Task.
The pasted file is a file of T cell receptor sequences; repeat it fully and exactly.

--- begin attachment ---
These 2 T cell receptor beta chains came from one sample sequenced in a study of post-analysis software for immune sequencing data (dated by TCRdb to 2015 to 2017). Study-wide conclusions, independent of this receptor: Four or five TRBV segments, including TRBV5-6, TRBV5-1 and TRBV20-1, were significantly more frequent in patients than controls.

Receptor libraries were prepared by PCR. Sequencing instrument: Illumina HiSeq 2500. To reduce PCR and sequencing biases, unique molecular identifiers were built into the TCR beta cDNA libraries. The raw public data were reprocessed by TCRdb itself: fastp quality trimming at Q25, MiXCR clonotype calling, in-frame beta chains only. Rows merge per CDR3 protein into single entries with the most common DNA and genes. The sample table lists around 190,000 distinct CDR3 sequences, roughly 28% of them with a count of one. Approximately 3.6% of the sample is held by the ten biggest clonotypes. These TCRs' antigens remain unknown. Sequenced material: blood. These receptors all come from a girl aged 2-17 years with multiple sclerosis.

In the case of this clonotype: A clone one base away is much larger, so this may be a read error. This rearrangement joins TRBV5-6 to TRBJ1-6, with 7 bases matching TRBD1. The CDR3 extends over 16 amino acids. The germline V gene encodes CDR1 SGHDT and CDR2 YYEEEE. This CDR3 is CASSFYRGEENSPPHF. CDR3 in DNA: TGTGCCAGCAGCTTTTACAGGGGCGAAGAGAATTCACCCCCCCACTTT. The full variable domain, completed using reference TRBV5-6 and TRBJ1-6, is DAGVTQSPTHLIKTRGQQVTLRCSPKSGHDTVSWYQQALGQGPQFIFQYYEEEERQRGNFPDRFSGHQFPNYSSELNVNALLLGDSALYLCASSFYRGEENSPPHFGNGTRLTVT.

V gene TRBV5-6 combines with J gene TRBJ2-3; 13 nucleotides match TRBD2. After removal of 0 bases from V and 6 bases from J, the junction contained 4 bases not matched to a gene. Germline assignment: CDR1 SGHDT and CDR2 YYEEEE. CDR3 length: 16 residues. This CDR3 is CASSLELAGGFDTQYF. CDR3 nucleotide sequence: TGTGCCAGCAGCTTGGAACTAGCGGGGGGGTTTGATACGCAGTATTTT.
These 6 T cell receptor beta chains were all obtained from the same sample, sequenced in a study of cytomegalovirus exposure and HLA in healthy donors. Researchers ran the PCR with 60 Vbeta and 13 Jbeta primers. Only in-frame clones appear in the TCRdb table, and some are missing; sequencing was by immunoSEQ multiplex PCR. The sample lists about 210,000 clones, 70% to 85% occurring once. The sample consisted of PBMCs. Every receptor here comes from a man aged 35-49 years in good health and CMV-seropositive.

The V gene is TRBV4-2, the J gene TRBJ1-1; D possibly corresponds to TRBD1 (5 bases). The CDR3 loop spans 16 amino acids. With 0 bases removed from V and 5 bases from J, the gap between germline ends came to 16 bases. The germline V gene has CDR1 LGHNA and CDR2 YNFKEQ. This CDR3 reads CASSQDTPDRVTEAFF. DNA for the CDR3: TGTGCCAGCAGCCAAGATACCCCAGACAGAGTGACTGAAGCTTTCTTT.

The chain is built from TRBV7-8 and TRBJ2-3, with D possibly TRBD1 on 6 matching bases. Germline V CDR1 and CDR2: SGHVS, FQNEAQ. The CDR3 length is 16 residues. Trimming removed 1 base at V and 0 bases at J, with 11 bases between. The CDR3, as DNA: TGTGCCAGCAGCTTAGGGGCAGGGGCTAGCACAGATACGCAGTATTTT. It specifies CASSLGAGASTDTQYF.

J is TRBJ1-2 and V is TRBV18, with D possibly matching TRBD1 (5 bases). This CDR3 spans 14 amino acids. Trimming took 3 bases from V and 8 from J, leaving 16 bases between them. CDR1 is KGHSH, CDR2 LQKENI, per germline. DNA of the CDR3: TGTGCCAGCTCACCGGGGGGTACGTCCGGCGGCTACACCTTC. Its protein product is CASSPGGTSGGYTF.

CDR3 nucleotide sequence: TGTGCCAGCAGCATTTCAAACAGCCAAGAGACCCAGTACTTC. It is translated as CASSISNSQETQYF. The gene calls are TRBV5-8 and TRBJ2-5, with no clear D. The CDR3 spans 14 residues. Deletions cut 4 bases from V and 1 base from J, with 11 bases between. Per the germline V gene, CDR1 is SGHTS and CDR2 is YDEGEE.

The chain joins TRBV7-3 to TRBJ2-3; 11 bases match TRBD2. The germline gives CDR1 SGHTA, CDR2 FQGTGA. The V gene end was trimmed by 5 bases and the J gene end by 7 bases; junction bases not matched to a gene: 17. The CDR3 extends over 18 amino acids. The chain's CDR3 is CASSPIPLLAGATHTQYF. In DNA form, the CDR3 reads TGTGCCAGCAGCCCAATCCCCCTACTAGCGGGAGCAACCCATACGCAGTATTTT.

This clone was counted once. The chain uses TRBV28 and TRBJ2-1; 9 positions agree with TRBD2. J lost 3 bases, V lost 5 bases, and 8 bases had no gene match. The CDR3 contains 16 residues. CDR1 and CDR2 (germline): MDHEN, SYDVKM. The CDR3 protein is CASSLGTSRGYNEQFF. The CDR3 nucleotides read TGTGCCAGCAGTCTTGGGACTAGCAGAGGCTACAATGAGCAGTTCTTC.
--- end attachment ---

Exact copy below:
These 2 T cell receptor beta chains came from one sample sequenced in a study of post-analysis software for immune sequencing data (dated by TCRdb to 2015 to 2017). Study-wide conclusions, independent of this receptor: Four or five TRBV segments, including TRBV5-6, TRBV5-1 and TRBV20-1, were significantly more frequent in patients than controls.

Receptor libraries were prepared by PCR. Sequencing instrument: Illumina HiSeq 2500. To reduce PCR and sequencing biases, unique molecular identifiers were built into the TCR beta cDNA libraries. The raw public data were reprocessed by TCRdb itself: fastp quality trimming at Q25, MiXCR clonotype calling, in-frame beta chains only. Rows merge per CDR3 protein into single entries with the most common DNA and genes. The sample table lists around 190,000 distinct CDR3 sequences, roughly 28% of them with a count of one. Approximately 3.6% of the sample is held by the ten biggest clonotypes. These TCRs' antigens remain unknown. Sequenced material: blood. These receptors all come from a girl aged 2-17 years with multiple sclerosis.

In the case of this clonotype: A clone one base away is much larger, so this may be a read error. This rearrangement joins TRBV5-6 to TRBJ1-6, with 7 bases matching TRBD1. The CDR3 extends over 16 amino acids. The germline V gene encodes CDR1 SGHDT and CDR2 YYEEEE. This CDR3 is CASSFYRGEENSPPHF. CDR3 in DNA: TGTGCCAGCAGCTTTTACAGGGGCGAAGAGAATTCACCCCCCCACTTT. The full variable domain, completed using reference TRBV5-6 and TRBJ1-6, is DAGVTQSPTHLIKTRGQQVTLRCSPKSGHDTVSWYQQALGQGPQFIFQYYEEEERQRGNFPDRFSGHQFPNYSSELNVNALLLGDSALYLCASSFYRGEENSPPHFGNGTRLTVT.

V gene TRBV5-6 combines with J gene TRBJ2-3; 13 nucleotides match TRBD2. After removal of 0 bases from V and 6 bases from J, the junction contained 4 bases not matched to a gene. Germline assignment: CDR1 SGHDT and CDR2 YYEEEE. CDR3 length: 16 residues. This CDR3 is CASSLELAGGFDTQYF. CDR3 nucleotide sequence: TGTGCCAGCAGCTTGGAACTAGCGGGGGGGTTTGATACGCAGTATTTT.
These 6 T cell receptor beta chains were all obtained from the same sample, sequenced in a study of cytomegalovirus exposure and HLA in healthy donors. Researchers ran the PCR with 60 Vbeta and 13 Jbeta primers. Only in-frame clones appear in the TCRdb table, and some are missing; sequencing was by immunoSEQ multiplex PCR. The sample lists about 210,000 clones, 70% to 85% occurring once. The sample consisted of PBMCs. Every receptor here comes from a man aged 35-49 years in good health and CMV-seropositive.

The V gene is TRBV4-2, the J gene TRBJ1-1; D possibly corresponds to TRBD1 (5 bases). The CDR3 loop spans 16 amino acids. With 0 bases removed from V and 5 bases from J, the gap between germline ends came to 16 bases. The germline V gene has CDR1 LGHNA and CDR2 YNFKEQ. This CDR3 reads CASSQDTPDRVTEAFF. DNA for the CDR3: TGTGCCAGCAGCCAAGATACCCCAGACAGAGTGACTGAAGCTTTCTTT.

The chain is built from TRBV7-8 and TRBJ2-3, with D possibly TRBD1 on 6 matching bases. Germline V CDR1 and CDR2: SGHVS, FQNEAQ. The CDR3 length is 16 residues. Trimming removed 1 base at V and 0 bases at J, with 11 bases between. The CDR3, as DNA: TGTGCCAGCAGCTTAGGGGCAGGGGCTAGCACAGATACGCAGTATTTT. It specifies CASSLGAGASTDTQYF.

J is TRBJ1-2 and V is TRBV18, with D possibly matching TRBD1 (5 bases). This CDR3 spans 14 amino acids. Trimming took 3 bases from V and 8 from J, leaving 16 bases between them. CDR1 is KGHSH, CDR2 LQKENI, per germline. DNA of the CDR3: TGTGCCAGCTCACCGGGGGGTACGTCCGGCGGCTACACCTTC. Its protein product is CASSPGGTSGGYTF.

CDR3 nucleotide sequence: TGTGCCAGCAGCATTTCAAACAGCCAAGAGACCCAGTACTTC. It is translated as CASSISNSQETQYF. The gene calls are TRBV5-8 and TRBJ2-5, with no clear D. The CDR3 spans 14 residues. Deletions cut 4 bases from V and 1 base from J, with 11 bases between. Per the germline V gene, CDR1 is SGHTS and CDR2 is YDEGEE.

The chain joins TRBV7-3 to TRBJ2-3; 11 bases match TRBD2. The germline gives CDR1 SGHTA, CDR2 FQGTGA. The V gene end was trimmed by 5 bases and the J gene end by 7 bases; junction bases not matched to a gene: 17. The CDR3 extends over 18 amino acids. The chain's CDR3 is CASSPIPLLAGATHTQYF. In DNA form, the CDR3 reads TGTGCCAGCAGCCCAATCCCCCTACTAGCGGGAGCAACCCATACGCAGTATTTT.

This clone was counted once. The chain uses TRBV28 and TRBJ2-1; 9 positions agree with TRBD2. J lost 3 bases, V lost 5 bases, and 8 bases had no gene match. The CDR3 contains 16 residues. CDR1 and CDR2 (germline): MDHEN, SYDVKM. The CDR3 protein is CASSLGTSRGYNEQFF. The CDR3 nucleotides read TGTGCCAGCAGTCTTGGGACTAGCAGAGGCTACAATGAGCAGTTCTTC.